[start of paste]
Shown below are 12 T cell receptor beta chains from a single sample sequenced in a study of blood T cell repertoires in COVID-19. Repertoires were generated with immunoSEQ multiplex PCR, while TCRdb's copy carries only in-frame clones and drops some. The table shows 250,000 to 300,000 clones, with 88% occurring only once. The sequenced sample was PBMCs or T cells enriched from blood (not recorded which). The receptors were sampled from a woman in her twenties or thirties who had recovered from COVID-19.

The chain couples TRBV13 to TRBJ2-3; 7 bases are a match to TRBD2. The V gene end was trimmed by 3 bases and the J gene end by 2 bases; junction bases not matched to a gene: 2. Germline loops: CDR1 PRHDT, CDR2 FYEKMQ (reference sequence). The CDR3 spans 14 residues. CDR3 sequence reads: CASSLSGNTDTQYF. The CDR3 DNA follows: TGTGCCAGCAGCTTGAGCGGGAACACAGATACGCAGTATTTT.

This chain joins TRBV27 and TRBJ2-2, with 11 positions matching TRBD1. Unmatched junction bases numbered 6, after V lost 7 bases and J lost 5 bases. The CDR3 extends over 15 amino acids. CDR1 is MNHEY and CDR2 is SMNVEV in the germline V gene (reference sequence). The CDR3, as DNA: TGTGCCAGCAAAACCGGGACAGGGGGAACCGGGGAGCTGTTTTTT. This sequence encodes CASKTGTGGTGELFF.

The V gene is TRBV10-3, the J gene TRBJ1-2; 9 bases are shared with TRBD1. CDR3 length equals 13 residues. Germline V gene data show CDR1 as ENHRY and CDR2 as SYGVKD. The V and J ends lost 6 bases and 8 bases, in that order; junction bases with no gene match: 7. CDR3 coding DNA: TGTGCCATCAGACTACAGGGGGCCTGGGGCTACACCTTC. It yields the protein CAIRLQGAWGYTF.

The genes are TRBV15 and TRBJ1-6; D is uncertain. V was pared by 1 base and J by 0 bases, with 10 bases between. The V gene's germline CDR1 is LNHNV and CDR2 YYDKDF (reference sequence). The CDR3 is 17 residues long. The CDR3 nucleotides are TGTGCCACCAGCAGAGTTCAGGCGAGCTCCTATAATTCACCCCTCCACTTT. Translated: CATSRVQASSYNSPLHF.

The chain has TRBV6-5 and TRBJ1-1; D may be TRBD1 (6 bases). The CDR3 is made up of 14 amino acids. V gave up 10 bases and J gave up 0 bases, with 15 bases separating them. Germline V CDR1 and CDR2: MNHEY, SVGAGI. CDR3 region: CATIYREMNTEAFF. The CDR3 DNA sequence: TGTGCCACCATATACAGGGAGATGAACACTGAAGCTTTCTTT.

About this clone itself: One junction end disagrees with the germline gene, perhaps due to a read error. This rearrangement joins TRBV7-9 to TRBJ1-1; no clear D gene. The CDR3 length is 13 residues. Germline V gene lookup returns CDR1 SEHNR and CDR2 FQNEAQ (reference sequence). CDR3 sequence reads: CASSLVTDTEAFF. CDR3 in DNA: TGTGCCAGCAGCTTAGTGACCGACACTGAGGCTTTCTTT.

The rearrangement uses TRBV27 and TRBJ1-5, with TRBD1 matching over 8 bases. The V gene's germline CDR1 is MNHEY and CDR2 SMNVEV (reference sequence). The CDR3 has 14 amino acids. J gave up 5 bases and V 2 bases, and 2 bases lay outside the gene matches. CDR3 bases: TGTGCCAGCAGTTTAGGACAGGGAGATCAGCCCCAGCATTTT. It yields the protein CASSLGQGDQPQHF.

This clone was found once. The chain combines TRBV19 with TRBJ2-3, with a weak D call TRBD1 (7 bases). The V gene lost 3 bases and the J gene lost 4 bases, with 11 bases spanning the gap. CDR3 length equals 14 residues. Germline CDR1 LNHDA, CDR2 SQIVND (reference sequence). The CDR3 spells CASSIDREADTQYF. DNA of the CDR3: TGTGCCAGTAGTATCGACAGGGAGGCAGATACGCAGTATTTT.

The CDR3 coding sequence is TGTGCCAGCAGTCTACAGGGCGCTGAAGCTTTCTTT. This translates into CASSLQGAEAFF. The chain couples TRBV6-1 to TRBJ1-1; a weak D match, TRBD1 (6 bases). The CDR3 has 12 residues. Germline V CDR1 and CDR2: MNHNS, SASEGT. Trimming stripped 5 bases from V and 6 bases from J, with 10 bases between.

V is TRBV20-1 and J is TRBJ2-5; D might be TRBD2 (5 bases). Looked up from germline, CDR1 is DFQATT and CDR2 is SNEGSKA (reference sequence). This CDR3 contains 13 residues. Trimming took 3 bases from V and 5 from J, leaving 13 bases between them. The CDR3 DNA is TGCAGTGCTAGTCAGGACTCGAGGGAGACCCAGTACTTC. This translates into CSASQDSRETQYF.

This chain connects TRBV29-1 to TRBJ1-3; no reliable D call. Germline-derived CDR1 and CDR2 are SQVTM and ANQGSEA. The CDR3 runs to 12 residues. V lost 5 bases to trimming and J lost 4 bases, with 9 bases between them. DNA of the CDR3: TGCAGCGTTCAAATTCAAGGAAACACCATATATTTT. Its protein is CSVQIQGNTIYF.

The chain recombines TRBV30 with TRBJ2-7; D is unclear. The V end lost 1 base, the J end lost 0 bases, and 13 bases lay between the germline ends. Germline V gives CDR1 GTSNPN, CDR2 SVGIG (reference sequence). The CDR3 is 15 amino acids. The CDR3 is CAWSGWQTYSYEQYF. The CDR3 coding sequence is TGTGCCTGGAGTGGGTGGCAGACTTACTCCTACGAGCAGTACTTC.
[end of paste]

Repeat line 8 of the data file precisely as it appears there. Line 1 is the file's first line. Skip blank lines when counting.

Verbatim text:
The rearrangement uses TRBV27 and TRBJ1-5, with TRBD1 matching over 8 bases. The V gene's germline CDR1 is MNHEY and CDR2 SMNVEV (reference sequence). The CDR3 has 14 amino acids. J gave up 5 bases and V 2 bases, and 2 bases lay outside the gene matches. CDR3 bases: TGTGCCAGCAGTTTAGGACAGGGAGATCAGCCCCAGCATTTT. It yields the protein CASSLGQGDQPQHF.